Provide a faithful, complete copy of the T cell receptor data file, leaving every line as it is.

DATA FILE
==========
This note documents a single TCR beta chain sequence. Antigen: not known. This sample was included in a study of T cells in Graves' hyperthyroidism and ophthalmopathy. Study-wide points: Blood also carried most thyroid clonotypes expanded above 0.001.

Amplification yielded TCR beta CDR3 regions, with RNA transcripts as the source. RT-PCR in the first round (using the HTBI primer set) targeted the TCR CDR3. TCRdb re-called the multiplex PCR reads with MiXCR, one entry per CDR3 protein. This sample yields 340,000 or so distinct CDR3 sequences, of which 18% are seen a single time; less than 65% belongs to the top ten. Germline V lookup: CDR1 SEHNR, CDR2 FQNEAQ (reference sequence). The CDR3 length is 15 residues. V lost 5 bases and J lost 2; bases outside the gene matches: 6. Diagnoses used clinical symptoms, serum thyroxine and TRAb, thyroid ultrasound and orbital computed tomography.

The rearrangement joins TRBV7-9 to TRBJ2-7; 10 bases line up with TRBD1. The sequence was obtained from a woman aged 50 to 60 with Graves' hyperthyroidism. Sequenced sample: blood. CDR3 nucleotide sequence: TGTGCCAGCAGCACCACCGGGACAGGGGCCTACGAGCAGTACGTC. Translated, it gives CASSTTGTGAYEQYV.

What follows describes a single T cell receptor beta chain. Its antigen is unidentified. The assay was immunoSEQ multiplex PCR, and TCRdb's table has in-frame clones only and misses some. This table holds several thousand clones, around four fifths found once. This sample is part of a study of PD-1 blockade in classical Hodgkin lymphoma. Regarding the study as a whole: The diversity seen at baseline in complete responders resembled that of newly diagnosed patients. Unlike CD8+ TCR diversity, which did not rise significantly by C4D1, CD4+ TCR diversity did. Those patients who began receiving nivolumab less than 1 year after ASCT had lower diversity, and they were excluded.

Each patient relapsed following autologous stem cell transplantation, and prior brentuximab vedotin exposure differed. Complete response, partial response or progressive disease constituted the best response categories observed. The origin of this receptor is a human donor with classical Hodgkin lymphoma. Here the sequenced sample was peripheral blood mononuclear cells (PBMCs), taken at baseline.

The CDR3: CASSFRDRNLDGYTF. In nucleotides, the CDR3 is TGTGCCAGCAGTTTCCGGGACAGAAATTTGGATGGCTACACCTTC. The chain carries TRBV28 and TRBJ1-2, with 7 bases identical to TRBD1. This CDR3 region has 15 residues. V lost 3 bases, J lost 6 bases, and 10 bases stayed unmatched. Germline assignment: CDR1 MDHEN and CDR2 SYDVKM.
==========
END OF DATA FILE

This note documents a single TCR beta chain sequence. Antigen: not known. This sample was included in a study of T cells in Graves' hyperthyroidism and ophthalmopathy. Study-wide points: Blood also carried most thyroid clonotypes expanded above 0.001.

Amplification yielded TCR beta CDR3 regions, with RNA transcripts as the source. RT-PCR in the first round (using the HTBI primer set) targeted the TCR CDR3. TCRdb re-called the multiplex PCR reads with MiXCR, one entry per CDR3 protein. This sample yields 340,000 or so distinct CDR3 sequences, of which 18% are seen a single time; less than 65% belongs to the top ten. Germline V lookup: CDR1 SEHNR, CDR2 FQNEAQ (reference sequence). The CDR3 length is 15 residues. V lost 5 bases and J lost 2; bases outside the gene matches: 6. Diagnoses used clinical symptoms, serum thyroxine and TRAb, thyroid ultrasound and orbital computed tomography.

The rearrangement joins TRBV7-9 to TRBJ2-7; 10 bases line up with TRBD1. The sequence was obtained from a woman aged 50 to 60 with Graves' hyperthyroidism. Sequenced sample: blood. CDR3 nucleotide sequence: TGTGCCAGCAGCACCACCGGGACAGGGGCCTACGAGCAGTACGTC. Translated, it gives CASSTTGTGAYEQYV.

What follows describes a single T cell receptor beta chain. Its antigen is unidentified. The assay was immunoSEQ multiplex PCR, and TCRdb's table has in-frame clones only and misses some. This table holds several thousand clones, around four fifths found once. This sample is part of a study of PD-1 blockade in classical Hodgkin lymphoma. Regarding the study as a whole: The diversity seen at baseline in complete responders resembled that of newly diagnosed patients. Unlike CD8+ TCR diversity, which did not rise significantly by C4D1, CD4+ TCR diversity did. Those patients who began receiving nivolumab less than 1 year after ASCT had lower diversity, and they were excluded.

Each patient relapsed following autologous stem cell transplantation, and prior brentuximab vedotin exposure differed. Complete response, partial response or progressive disease constituted the best response categories observed. The origin of this receptor is a human donor with classical Hodgkin lymphoma. Here the sequenced sample was peripheral blood mononuclear cells (PBMCs), taken at baseline.

The CDR3: CASSFRDRNLDGYTF. In nucleotides, the CDR3 is TGTGCCAGCAGTTTCCGGGACAGAAATTTGGATGGCTACACCTTC. The chain carries TRBV28 and TRBJ1-2, with 7 bases identical to TRBD1. This CDR3 region has 15 residues. V lost 3 bases, J lost 6 bases, and 10 bases stayed unmatched. Germline assignment: CDR1 MDHEN and CDR2 SYDVKM.